Asia on the whole faces a looming pension crisis. Before the pandemic, the combination of low retirement ages, an ageing population and inadequate contribution rates in the private sector had made adequate retirement funding a struggle for both plan sponsors and the retirees themselves. The issues have only been exacerbated by COVID-19 and growing geopolitical uncertainty. Many governments have allowed for plan sponsors to allow members to defer contributions, but this means that these constituents are choosing between subsidising the present versus the future.
In Singapore, retirement savings are mandated and managed in the public sector via the Central Provident Fund (CPF). There has been no relaxation on payment of CPF contributions or flexibility for members to withdraw funds early. However, the ‘Job Support Scheme’ was introduced to provide support to employers to retain staff. The government co-funded between 25% and 75% of the first S$4,600 (about US$3,800) of gross monthly wages for Singaporeans and Singapore Permanent Residents (PRs) for 10 months, up to August 2020. For the following seven months up to March 2021, the co-funding ranges from 10% to 50% depending on sector. Still, retirement funding problems are likely to persist. According to DBS Bank, the share of customers who experienced a greater than 10% decline in income had risen sharply as a result of COVID-19, to 26% in May. Among them, around one-third suffered even sharper income decline in excess of 50%.
Under the 2020 Economic Stimulus Package, the statutory employee contribution rate to the Employee Provident Fund (EPF) for those below age 60 was reduced from 11% to 7% from April to December 2020. This may result in a total reduction in EPF contributions over the period of up to MYR9.4 billion (about US$2.3 billion). The employee contribution rate remains unchanged for those age 60 years and above. Employees, however, have the option to maintain their contribution at 11%. For small and medium enterprises, in April the EPF launched the Employer COVID-19 Assistance Program (e-CAP) to allow for the deferment and restructuring of employers’ contributions for April, May and June 2020. The deferred contribution can be settled over a maximum of three months. The government has also allowed for EPF members below age 55 to apply for monthly withdrawals of from MYR50 (about US$12) to MYR500 per month from their retirement funds from one of their two government-mandated retirement accounts in the EPF that allows for pre-retirement withdrawals, for a 12-month period ending in March 2021.
The Australian government introduced a scheme known as ‘Jobkeeper’ to subsidize wages for employers that met certain eligibility criteria, with the aim of encouraging employers to retain staff during the pandemic. As part of the program, the government provided A$1,500 (about US$1,050) per two-week period per employee from March through September, and then A$1,200 for each period up through January 3, 2021, for employees working 20 or more hours per week, and A$750 for those working less than that. The payments were means tested based on company size and revenue lost relative to 12 months prior. For eligible employers with annual turnover of more than A$1 billion, Jobkeeper was available if revenue reduced by 50% compared with the same period a year earlier. For companies with annual turnover less than A$1 billion, the program was available if revenue fell by 30%.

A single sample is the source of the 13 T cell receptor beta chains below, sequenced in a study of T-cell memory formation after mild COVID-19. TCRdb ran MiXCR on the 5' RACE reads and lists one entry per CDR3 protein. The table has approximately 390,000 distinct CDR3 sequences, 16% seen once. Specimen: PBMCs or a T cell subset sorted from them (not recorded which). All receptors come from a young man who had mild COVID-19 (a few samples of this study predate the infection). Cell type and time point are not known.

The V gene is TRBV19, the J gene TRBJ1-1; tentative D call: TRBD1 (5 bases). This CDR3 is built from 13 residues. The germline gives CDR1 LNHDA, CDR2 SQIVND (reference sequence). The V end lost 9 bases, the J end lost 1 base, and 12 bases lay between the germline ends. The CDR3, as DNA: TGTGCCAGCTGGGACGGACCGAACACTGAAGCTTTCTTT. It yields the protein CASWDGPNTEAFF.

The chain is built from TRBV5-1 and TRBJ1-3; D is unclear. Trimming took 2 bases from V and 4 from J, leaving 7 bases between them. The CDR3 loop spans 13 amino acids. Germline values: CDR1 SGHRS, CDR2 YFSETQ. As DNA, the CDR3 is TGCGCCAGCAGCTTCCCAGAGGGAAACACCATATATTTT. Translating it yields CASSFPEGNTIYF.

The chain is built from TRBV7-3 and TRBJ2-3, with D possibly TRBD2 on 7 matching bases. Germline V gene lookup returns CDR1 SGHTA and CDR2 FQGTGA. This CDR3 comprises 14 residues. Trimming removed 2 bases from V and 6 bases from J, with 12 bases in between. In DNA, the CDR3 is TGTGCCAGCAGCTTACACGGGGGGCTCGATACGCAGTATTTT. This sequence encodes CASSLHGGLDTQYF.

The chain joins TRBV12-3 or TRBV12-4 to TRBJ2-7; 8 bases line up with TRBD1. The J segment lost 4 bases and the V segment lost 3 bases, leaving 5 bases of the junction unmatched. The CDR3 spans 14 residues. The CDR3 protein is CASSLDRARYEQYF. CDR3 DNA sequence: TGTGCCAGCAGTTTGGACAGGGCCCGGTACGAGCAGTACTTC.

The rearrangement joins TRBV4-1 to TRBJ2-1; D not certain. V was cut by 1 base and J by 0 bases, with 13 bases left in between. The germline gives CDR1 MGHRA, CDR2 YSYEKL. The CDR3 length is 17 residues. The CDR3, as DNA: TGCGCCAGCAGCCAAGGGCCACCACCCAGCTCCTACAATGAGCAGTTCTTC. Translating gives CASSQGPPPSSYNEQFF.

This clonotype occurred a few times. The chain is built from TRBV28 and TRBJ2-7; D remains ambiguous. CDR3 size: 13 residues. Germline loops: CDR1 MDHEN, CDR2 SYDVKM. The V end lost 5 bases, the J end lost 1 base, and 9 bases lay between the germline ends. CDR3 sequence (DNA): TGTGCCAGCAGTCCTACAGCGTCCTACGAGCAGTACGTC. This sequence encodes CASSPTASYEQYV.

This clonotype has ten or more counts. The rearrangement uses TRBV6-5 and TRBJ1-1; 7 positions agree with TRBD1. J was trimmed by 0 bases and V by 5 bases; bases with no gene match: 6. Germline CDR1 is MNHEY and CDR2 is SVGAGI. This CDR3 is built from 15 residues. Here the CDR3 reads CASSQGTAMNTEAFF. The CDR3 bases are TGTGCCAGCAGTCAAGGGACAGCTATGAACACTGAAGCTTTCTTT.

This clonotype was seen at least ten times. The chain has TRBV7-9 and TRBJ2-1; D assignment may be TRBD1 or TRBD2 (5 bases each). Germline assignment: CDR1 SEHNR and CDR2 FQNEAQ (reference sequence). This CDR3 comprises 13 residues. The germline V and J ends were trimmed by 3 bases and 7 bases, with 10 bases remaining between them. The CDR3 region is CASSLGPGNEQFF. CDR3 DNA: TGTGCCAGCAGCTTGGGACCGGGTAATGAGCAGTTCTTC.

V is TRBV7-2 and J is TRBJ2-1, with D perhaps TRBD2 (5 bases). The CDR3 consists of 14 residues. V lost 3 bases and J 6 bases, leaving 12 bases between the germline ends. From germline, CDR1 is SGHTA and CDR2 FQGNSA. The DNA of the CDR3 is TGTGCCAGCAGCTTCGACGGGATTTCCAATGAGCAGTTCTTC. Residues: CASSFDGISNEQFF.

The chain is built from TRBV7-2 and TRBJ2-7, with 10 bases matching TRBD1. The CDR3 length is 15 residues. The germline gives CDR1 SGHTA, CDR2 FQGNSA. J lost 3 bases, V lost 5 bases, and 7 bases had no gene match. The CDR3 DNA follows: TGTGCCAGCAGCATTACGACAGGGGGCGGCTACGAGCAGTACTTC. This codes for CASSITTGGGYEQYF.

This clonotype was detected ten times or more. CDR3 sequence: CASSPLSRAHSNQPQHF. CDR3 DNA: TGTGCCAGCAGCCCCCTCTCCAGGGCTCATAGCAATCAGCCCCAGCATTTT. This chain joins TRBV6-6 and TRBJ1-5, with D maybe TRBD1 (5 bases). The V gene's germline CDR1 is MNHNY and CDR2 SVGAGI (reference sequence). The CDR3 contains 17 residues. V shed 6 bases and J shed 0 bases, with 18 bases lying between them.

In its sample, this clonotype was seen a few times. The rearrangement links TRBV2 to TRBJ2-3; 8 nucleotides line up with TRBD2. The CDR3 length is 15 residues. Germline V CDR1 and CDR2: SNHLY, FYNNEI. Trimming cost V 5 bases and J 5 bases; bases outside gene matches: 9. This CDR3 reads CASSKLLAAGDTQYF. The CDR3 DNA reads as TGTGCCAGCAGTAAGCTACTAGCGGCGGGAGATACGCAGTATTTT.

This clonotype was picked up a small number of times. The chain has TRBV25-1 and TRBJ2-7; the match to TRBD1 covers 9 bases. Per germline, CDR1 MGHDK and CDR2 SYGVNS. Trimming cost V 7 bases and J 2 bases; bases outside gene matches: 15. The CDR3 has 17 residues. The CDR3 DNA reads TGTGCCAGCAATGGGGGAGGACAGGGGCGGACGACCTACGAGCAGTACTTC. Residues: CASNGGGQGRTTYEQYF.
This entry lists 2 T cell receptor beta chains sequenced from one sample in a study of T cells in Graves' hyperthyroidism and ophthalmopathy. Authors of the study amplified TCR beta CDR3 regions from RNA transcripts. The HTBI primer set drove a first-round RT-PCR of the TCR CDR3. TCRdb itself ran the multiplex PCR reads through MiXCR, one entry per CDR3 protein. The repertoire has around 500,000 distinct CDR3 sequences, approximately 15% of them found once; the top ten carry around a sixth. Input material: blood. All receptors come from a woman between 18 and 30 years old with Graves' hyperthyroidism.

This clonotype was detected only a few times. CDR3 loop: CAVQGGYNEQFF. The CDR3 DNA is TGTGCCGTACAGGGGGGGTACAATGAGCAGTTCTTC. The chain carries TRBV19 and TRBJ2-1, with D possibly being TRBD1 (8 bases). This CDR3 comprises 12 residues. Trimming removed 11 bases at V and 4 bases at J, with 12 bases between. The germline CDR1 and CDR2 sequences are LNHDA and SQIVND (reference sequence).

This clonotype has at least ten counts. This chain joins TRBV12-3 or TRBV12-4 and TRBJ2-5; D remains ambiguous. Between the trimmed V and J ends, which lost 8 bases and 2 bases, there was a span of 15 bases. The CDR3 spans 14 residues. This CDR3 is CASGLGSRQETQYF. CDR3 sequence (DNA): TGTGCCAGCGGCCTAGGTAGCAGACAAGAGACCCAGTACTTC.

The above list of countries is just a sample of the countries that Milliman surveyed. The initiatives mentioned are summaries of the key decisions. Many DB plans were already in poor health before the COVID-19 crisis. Plan sponsors will ultimately need to decide how to address the funding ratios of DB plans that have now possibly fallen further. Moreover, members of DC plans will have also been badly affected if their contributions have been disrupted while on temporary unemployment. Will employers consider a corresponding sense of obligation to make up for the shortfall in DC contributions?
For employers with global operations, it is a good time to consider the value proposition of an investment now to make up for the lost contributions earlier this year, in the interest of long-term retention of a workforce, which could offer big dividends after the crisis subsides and the economy rebounds. In the event of the expected recovery, will employers be ready? While tough choices lie ahead, the situation presents an opportunity.